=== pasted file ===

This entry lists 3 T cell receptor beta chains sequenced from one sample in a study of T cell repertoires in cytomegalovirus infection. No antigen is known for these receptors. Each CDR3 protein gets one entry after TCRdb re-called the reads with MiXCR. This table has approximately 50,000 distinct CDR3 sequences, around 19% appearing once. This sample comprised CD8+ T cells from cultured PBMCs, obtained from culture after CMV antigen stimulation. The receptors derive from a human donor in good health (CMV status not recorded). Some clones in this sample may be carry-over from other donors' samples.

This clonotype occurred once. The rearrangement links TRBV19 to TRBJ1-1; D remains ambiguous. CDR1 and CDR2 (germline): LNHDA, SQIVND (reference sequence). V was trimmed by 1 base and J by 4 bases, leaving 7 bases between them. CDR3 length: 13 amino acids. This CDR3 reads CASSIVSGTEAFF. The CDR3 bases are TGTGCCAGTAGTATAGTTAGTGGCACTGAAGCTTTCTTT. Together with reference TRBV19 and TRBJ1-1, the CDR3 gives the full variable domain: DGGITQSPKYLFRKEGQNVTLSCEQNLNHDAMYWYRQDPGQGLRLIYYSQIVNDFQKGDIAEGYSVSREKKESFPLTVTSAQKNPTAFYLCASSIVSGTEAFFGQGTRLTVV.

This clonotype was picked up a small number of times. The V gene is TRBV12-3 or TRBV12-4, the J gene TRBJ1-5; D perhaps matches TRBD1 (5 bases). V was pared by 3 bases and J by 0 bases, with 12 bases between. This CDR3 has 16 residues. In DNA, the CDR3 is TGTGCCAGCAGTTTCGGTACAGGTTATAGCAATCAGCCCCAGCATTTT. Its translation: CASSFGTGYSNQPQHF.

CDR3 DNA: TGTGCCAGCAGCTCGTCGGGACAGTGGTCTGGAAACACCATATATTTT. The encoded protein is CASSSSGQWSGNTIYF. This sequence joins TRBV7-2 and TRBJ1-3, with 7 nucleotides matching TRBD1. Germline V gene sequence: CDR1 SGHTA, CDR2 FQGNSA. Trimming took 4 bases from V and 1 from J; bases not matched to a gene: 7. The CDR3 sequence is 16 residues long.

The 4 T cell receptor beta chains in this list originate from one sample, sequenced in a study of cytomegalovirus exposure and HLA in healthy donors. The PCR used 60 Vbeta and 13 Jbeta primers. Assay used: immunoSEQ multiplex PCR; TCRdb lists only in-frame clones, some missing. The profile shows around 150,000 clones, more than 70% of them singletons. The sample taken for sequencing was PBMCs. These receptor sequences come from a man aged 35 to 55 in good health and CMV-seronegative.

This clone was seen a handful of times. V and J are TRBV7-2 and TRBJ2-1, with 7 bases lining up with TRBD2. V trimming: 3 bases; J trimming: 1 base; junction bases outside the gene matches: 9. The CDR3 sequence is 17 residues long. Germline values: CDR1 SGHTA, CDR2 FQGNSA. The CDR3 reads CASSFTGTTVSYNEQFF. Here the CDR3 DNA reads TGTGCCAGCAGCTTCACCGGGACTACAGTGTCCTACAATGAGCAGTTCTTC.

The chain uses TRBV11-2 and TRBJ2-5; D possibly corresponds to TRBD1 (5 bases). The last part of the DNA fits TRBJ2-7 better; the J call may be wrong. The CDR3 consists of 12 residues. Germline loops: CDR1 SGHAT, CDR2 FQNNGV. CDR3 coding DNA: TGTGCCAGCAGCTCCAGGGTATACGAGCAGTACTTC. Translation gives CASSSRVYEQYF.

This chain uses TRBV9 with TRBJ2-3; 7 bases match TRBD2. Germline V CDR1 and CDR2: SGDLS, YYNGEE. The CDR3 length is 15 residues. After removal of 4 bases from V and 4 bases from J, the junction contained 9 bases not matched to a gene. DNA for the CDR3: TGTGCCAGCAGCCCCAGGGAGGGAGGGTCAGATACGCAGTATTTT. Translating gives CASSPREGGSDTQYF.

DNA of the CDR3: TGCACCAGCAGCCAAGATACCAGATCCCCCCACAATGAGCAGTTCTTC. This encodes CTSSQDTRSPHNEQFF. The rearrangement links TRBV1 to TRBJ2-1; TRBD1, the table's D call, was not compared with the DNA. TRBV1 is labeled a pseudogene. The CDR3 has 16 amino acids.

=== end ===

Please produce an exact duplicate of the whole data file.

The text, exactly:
This entry lists 3 T cell receptor beta chains sequenced from one sample in a study of T cell repertoires in cytomegalovirus infection. No antigen is known for these receptors. Each CDR3 protein gets one entry after TCRdb re-called the reads with MiXCR. This table has approximately 50,000 distinct CDR3 sequences, around 19% appearing once. This sample comprised CD8+ T cells from cultured PBMCs, obtained from culture after CMV antigen stimulation. The receptors derive from a human donor in good health (CMV status not recorded). Some clones in this sample may be carry-over from other donors' samples.

This clonotype occurred once. The rearrangement links TRBV19 to TRBJ1-1; D remains ambiguous. CDR1 and CDR2 (germline): LNHDA, SQIVND (reference sequence). V was trimmed by 1 base and J by 4 bases, leaving 7 bases between them. CDR3 length: 13 amino acids. This CDR3 reads CASSIVSGTEAFF. The CDR3 bases are TGTGCCAGTAGTATAGTTAGTGGCACTGAAGCTTTCTTT. Together with reference TRBV19 and TRBJ1-1, the CDR3 gives the full variable domain: DGGITQSPKYLFRKEGQNVTLSCEQNLNHDAMYWYRQDPGQGLRLIYYSQIVNDFQKGDIAEGYSVSREKKESFPLTVTSAQKNPTAFYLCASSIVSGTEAFFGQGTRLTVV.

This clonotype was picked up a small number of times. The V gene is TRBV12-3 or TRBV12-4, the J gene TRBJ1-5; D perhaps matches TRBD1 (5 bases). V was pared by 3 bases and J by 0 bases, with 12 bases between. This CDR3 has 16 residues. In DNA, the CDR3 is TGTGCCAGCAGTTTCGGTACAGGTTATAGCAATCAGCCCCAGCATTTT. Its translation: CASSFGTGYSNQPQHF.

CDR3 DNA: TGTGCCAGCAGCTCGTCGGGACAGTGGTCTGGAAACACCATATATTTT. The encoded protein is CASSSSGQWSGNTIYF. This sequence joins TRBV7-2 and TRBJ1-3, with 7 nucleotides matching TRBD1. Germline V gene sequence: CDR1 SGHTA, CDR2 FQGNSA. Trimming took 4 bases from V and 1 from J; bases not matched to a gene: 7. The CDR3 sequence is 16 residues long.

The 4 T cell receptor beta chains in this list originate from one sample, sequenced in a study of cytomegalovirus exposure and HLA in healthy donors. The PCR used 60 Vbeta and 13 Jbeta primers. Assay used: immunoSEQ multiplex PCR; TCRdb lists only in-frame clones, some missing. The profile shows around 150,000 clones, more than 70% of them singletons. The sample taken for sequencing was PBMCs. These receptor sequences come from a man aged 35 to 55 in good health and CMV-seronegative.

This clone was seen a handful of times. V and J are TRBV7-2 and TRBJ2-1, with 7 bases lining up with TRBD2. V trimming: 3 bases; J trimming: 1 base; junction bases outside the gene matches: 9. The CDR3 sequence is 17 residues long. Germline values: CDR1 SGHTA, CDR2 FQGNSA. The CDR3 reads CASSFTGTTVSYNEQFF. Here the CDR3 DNA reads TGTGCCAGCAGCTTCACCGGGACTACAGTGTCCTACAATGAGCAGTTCTTC.

The chain uses TRBV11-2 and TRBJ2-5; D possibly corresponds to TRBD1 (5 bases). The last part of the DNA fits TRBJ2-7 better; the J call may be wrong. The CDR3 consists of 12 residues. Germline loops: CDR1 SGHAT, CDR2 FQNNGV. CDR3 coding DNA: TGTGCCAGCAGCTCCAGGGTATACGAGCAGTACTTC. Translation gives CASSSRVYEQYF.

This chain uses TRBV9 with TRBJ2-3; 7 bases match TRBD2. Germline V CDR1 and CDR2: SGDLS, YYNGEE. The CDR3 length is 15 residues. After removal of 4 bases from V and 4 bases from J, the junction contained 9 bases not matched to a gene. DNA for the CDR3: TGTGCCAGCAGCCCCAGGGAGGGAGGGTCAGATACGCAGTATTTT. Translating gives CASSPREGGSDTQYF.

DNA of the CDR3: TGCACCAGCAGCCAAGATACCAGATCCCCCCACAATGAGCAGTTCTTC. This encodes CTSSQDTRSPHNEQFF. The rearrangement links TRBV1 to TRBJ2-1; TRBD1, the table's D call, was not compared with the DNA. TRBV1 is labeled a pseudogene. The CDR3 has 16 amino acids.